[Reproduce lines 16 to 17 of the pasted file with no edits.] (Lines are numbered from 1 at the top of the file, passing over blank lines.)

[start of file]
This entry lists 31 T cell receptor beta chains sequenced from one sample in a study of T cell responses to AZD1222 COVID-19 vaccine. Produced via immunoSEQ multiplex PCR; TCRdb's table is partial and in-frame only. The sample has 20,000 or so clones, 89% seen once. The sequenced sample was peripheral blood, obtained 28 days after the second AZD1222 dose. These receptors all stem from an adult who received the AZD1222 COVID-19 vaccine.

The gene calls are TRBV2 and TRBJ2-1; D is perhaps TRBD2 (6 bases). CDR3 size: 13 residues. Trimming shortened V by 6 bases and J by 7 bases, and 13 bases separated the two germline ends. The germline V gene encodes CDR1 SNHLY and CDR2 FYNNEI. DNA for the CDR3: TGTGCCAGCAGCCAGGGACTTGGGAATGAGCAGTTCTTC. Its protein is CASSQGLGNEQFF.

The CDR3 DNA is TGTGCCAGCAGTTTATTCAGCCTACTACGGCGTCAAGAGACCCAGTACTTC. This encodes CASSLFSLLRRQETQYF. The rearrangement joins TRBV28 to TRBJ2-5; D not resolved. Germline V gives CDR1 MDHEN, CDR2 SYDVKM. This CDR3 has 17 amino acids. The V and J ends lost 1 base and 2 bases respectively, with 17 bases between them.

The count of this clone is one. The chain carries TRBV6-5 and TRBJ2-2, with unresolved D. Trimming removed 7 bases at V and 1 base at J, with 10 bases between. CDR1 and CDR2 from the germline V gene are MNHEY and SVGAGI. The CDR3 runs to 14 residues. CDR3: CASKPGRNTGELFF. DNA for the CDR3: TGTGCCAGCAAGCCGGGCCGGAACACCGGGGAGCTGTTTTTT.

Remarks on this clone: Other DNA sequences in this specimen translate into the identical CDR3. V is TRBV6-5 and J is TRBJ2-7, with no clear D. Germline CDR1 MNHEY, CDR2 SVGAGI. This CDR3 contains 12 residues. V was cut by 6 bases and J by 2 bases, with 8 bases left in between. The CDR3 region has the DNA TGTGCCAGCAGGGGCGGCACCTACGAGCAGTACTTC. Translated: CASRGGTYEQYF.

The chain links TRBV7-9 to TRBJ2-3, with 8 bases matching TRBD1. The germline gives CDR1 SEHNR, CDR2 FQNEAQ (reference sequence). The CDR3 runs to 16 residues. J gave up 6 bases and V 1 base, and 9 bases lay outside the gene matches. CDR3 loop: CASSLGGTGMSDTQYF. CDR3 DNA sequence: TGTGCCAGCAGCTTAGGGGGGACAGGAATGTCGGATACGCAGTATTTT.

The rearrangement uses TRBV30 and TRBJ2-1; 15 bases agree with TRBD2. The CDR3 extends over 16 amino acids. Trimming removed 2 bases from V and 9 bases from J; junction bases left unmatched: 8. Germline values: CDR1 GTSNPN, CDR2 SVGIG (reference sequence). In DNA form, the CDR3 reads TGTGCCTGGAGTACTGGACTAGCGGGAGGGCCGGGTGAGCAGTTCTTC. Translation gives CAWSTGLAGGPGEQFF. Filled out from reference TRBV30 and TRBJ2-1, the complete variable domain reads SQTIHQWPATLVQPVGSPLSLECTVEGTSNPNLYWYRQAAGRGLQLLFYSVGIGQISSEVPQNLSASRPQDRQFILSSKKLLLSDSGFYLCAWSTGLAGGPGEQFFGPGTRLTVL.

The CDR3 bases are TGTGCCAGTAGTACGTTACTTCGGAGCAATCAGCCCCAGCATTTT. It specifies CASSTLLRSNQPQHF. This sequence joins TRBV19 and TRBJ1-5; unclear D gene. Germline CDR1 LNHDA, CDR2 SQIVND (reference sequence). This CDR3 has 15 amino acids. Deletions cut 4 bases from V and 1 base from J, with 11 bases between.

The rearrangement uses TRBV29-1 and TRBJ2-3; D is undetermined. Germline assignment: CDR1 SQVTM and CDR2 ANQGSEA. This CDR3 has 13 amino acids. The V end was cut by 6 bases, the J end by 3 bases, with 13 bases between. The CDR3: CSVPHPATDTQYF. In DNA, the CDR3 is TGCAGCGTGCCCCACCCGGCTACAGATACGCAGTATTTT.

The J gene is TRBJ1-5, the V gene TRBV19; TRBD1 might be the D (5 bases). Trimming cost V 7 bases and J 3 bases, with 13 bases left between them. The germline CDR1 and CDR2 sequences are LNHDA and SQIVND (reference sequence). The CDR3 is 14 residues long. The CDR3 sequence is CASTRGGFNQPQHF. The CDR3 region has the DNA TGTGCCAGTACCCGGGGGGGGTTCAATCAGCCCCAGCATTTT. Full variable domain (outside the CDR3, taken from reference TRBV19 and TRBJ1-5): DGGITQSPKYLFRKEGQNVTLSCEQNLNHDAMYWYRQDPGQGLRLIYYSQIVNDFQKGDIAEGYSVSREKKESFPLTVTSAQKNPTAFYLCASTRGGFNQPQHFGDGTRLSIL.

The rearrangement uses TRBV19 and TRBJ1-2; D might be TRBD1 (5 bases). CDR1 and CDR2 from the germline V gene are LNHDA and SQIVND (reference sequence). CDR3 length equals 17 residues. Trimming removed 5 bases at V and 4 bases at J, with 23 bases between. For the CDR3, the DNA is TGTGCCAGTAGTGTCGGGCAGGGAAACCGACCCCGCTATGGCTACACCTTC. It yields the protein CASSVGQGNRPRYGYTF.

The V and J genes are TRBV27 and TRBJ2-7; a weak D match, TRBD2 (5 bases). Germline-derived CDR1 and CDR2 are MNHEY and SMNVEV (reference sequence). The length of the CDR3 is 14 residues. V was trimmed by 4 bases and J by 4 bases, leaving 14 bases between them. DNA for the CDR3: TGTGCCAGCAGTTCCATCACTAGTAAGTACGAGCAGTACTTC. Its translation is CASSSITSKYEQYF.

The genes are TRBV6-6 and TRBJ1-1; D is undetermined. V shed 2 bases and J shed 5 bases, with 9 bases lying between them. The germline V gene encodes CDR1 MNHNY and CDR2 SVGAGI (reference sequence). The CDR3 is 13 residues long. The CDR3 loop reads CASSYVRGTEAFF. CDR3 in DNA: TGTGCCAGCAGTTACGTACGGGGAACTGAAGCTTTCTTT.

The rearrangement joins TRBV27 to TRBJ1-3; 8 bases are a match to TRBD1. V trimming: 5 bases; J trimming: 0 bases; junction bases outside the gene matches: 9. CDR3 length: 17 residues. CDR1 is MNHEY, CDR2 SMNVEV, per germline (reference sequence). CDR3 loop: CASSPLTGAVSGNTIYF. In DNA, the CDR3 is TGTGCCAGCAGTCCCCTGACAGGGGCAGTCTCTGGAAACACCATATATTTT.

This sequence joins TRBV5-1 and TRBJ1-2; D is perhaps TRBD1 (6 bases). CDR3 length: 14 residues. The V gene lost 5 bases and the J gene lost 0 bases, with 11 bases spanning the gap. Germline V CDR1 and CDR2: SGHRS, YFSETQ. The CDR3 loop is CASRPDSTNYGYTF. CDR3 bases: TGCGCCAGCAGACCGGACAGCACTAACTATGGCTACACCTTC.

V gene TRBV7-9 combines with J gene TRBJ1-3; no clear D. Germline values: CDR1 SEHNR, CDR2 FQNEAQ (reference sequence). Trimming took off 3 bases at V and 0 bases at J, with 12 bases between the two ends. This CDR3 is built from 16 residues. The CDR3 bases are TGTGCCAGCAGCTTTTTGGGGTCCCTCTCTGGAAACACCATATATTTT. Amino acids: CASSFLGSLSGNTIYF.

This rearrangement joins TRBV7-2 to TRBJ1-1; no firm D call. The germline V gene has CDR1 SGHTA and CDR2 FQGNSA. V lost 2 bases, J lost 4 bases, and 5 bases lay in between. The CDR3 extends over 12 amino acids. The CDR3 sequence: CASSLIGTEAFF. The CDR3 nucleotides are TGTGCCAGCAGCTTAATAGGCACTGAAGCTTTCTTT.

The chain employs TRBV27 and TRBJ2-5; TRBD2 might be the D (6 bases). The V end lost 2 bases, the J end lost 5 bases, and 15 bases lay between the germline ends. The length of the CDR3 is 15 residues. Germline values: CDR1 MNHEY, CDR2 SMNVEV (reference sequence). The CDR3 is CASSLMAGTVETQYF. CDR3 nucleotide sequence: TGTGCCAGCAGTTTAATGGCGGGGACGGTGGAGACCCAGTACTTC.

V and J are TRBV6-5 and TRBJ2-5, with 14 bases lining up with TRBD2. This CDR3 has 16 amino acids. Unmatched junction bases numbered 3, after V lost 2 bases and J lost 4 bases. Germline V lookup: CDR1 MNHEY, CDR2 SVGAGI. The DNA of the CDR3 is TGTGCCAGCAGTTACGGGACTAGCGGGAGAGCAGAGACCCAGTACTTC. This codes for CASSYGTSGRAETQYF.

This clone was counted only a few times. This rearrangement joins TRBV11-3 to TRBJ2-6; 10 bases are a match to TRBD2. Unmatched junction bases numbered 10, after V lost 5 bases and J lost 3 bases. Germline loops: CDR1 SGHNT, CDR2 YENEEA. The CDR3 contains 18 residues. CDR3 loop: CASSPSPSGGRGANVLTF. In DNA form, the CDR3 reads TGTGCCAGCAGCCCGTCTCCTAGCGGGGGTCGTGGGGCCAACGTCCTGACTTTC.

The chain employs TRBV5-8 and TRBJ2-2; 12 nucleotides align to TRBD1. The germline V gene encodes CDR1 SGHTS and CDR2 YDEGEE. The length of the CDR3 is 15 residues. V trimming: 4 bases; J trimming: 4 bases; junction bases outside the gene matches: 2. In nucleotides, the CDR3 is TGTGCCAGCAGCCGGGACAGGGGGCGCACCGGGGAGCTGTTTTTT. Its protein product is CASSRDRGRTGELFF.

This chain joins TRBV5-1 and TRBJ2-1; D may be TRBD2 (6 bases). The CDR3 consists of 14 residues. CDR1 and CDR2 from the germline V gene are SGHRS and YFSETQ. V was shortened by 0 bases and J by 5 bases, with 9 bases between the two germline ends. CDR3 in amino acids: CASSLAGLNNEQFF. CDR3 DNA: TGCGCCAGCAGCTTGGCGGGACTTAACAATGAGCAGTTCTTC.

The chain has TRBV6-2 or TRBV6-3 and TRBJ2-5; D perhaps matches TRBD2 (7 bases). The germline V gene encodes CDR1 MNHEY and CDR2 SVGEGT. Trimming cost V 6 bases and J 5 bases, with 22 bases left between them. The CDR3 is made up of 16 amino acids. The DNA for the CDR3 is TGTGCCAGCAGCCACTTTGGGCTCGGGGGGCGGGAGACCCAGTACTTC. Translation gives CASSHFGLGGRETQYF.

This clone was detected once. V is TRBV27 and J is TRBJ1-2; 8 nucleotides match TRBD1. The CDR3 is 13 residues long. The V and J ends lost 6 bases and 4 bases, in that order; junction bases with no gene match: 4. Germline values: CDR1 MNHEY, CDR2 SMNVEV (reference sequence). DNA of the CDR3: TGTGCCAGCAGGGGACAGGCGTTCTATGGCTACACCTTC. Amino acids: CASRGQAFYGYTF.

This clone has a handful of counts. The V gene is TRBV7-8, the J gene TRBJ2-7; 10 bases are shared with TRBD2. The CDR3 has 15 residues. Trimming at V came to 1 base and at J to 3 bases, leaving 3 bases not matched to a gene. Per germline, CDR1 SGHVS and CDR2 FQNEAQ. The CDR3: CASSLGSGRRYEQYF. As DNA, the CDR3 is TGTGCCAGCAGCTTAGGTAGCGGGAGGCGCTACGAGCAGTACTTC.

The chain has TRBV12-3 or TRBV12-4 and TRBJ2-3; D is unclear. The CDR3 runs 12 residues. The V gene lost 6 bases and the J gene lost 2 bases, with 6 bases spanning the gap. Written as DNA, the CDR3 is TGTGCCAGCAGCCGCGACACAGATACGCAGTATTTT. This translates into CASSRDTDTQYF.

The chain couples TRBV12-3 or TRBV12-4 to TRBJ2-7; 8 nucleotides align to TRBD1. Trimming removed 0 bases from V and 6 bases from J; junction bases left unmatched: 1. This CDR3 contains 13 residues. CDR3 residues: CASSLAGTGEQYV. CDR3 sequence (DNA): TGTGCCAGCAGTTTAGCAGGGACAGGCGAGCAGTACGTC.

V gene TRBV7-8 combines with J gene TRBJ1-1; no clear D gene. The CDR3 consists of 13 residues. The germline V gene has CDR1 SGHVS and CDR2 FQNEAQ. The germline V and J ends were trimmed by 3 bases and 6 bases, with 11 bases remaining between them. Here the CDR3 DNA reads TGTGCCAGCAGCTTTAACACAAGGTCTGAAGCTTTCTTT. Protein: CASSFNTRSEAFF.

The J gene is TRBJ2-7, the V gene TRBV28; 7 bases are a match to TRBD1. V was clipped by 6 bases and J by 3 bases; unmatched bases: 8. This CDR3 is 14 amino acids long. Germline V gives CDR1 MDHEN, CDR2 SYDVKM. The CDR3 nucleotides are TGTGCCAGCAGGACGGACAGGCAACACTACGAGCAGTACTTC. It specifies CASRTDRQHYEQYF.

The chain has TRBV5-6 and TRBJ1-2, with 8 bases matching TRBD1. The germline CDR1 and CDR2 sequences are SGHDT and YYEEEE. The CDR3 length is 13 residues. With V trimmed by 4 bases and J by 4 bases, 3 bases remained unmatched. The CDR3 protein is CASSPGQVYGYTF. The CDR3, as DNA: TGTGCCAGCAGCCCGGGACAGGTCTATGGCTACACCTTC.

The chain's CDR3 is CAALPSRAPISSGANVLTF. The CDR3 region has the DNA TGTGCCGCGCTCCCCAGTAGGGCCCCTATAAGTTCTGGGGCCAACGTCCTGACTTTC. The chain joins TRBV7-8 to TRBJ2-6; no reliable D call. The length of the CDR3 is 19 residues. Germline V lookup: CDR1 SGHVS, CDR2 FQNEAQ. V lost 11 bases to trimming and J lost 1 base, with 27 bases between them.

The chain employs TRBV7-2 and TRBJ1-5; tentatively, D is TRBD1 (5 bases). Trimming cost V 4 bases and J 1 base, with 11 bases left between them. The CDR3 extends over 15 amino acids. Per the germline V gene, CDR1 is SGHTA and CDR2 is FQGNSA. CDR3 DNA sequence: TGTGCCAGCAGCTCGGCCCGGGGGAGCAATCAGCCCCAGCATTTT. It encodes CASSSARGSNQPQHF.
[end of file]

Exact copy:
V gene TRBV7-9 combines with J gene TRBJ1-3; no clear D. Germline values: CDR1 SEHNR, CDR2 FQNEAQ (reference sequence). Trimming took off 3 bases at V and 0 bases at J, with 12 bases between the two ends. This CDR3 is built from 16 residues. The CDR3 bases are TGTGCCAGCAGCTTTTTGGGGTCCCTCTCTGGAAACACCATATATTTT. Amino acids: CASSFLGSLSGNTIYF.

This rearrangement joins TRBV7-2 to TRBJ1-1; no firm D call. The germline V gene has CDR1 SGHTA and CDR2 FQGNSA. V lost 2 bases, J lost 4 bases, and 5 bases lay in between. The CDR3 extends over 12 amino acids. The CDR3 sequence: CASSLIGTEAFF. The CDR3 nucleotides are TGTGCCAGCAGCTTAATAGGCACTGAAGCTTTCTTT.